Doctor: If she entreat again, do anything;

Lie with her if she ask you.

Jailer:  Ho there, doctor!
Doctor: Yes, in the way of cure. (V.ii.16-18)


She is given no say in the matter. As a woman suffering from mental anguish she is forced to submit. Her fate is left as a question mark at the end of the play.

For the Jailer’s Daughter seeking help and speaking out was not possible. The pain may have been too great and besides she was a lower class woman. The odds were firmly not in her favour. Women and their association with emotional excess, is something we haven’t lost. Real mental health problems can be all too easily dismissed with men who behave in that way being told to man up, while women’s pain is dismissed as PMSing or other derogatory terms. When the Jailer’s Daughter does speak after her escape to the forest it is in heavily sexualised language.

O for a prick now, like a nightingale,
To put my breast against; I shall sleep like a top else. (III.iv.25-6)


Although this might be fine for a man, for a woman it is deemed entirely inappropriate and indicative of madness. Imagine if a tape had been released of Hillary Clinton’s locker-room talk.. There is a clear sex imbalance here, and the Jailer’s Daughter shows us how this impacts mental health too. Similar symptoms displayed in men in the early modern period were diagnosed as marvellous melancholia, while women were forced to submit to sexual cures. You can guess what sex the physicians who thought up those cures were..

So then, for the Jailer’s Daughter, she speaks a lot but her voice is not heeded. She complains of pain but it is dismissed and rejected by society. Speaking out about mental illness as a woman in the early modern period was dangerous and rarely met with sympathetic response. Women were seen to be weak and needing the help of men to make them “normal” again. The Jailer’s Daughter’s final silence then is troubling not because she hasn’t tried but because she couldn’t. Now the early modern society and 2016 clearly are very different in many ways, but the way sufferers of mental illness are seen is perhaps not all that different. If anything mental illness, or at least melancholia, was seen to be far more common and normal, than mental illness is today. We know mental health is an important concern, and yet it is all too readily brushed under the carpet leaving mentally ill people to suffer in silence and not to seek help that they deserve.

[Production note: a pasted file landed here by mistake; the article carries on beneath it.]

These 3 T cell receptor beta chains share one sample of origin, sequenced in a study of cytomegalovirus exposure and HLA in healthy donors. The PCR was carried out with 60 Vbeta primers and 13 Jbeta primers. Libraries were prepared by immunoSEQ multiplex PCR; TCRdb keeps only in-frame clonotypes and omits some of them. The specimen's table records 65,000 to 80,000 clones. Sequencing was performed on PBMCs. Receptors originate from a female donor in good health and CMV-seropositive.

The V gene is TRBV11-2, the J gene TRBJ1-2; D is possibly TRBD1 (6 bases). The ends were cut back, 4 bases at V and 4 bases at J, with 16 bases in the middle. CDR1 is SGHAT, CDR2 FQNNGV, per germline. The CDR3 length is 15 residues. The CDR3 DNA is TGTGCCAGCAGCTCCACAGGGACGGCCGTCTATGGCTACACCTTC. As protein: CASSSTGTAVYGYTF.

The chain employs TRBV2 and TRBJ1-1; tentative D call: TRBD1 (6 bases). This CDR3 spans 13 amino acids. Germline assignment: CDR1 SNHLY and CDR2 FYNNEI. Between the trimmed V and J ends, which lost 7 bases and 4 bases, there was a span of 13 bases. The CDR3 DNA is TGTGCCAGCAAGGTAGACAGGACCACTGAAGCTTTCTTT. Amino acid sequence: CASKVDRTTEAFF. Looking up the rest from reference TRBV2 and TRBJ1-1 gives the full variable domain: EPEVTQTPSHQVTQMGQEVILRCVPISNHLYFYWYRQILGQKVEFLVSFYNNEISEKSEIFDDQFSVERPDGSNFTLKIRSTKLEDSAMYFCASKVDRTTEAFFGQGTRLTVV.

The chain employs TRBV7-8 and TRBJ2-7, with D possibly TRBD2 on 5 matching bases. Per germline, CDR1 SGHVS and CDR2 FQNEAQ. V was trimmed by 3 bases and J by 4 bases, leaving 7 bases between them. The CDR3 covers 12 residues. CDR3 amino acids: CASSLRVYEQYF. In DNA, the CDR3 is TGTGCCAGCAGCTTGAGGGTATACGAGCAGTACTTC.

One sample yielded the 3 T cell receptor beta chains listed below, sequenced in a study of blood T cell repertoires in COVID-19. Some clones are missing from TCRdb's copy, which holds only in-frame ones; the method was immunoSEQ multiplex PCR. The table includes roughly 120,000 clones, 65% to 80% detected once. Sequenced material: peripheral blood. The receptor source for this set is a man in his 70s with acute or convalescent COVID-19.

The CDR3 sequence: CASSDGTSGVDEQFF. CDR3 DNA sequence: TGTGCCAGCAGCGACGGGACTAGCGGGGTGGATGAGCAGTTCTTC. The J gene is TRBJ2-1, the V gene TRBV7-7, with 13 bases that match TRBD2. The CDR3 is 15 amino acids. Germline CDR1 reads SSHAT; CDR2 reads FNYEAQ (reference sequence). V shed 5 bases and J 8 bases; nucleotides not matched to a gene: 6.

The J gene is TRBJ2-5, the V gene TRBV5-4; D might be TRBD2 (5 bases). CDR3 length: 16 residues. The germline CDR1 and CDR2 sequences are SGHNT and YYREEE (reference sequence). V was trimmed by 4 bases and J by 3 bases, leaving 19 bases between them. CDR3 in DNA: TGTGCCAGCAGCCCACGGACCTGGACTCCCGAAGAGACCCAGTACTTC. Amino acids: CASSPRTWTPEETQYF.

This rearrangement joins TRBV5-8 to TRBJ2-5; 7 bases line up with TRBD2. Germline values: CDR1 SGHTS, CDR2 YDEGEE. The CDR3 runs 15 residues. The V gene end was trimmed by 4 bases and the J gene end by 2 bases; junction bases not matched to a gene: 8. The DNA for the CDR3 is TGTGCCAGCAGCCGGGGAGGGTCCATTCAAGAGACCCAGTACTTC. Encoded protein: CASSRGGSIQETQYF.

We need to acknowledge not that ‘it’s ok not to be ok’, but to get away from these contrasts of being ok, or being normal and, their damaging opposites of being not ok or abnormal. Between sufferers and well those who call them sufferers. Offering support, giving chances to talk, and acknowledging that we all suffer in all kinds of ways need to become the norm. Forcing our own opinion or cure on anyone, as the Jailer’s Daughter’s case teaches us is violent, arrogant, and results finally in violence not reaching out. Better rather that we are silent and allow others to speak, to voice their pain. Showing compassion and love is worth a thousand hodgepodge pieces or advice or attempted cures. It is not for us to say what is real or painful, what is normal or ok, but simply for us to open our arms and hearts in quiet solidarity and support, for mental illness touches us all.


About Sarah Waters

I'm a PhD student at Oxford Brookes University researching female melancholia in Early Modern medicine, drama, and its resonances with our understanding of female depression today. I also have research interests in Shakespeare, Renaissance literature, Children's Literature, CS Lewis, and The Inklings.
This entry was posted in Shakespeare in the News and tagged , , , , , , , , , , , , , . Bookmark the permalink.

One Response to Perchance to Speak

  1. Pingback: Perchance to Speak | The Shakespeare Standard

Leave a Reply

Fill in your details below or click an icon to log in: Logo

You are commenting using your account. Log Out /  Change )

Google+ photo

You are commenting using your Google+ account. Log Out /  Change )

Twitter picture

You are commenting using your Twitter account. Log Out /  Change )

Facebook photo

You are commenting using your Facebook account. Log Out /  Change )

Connecting to %s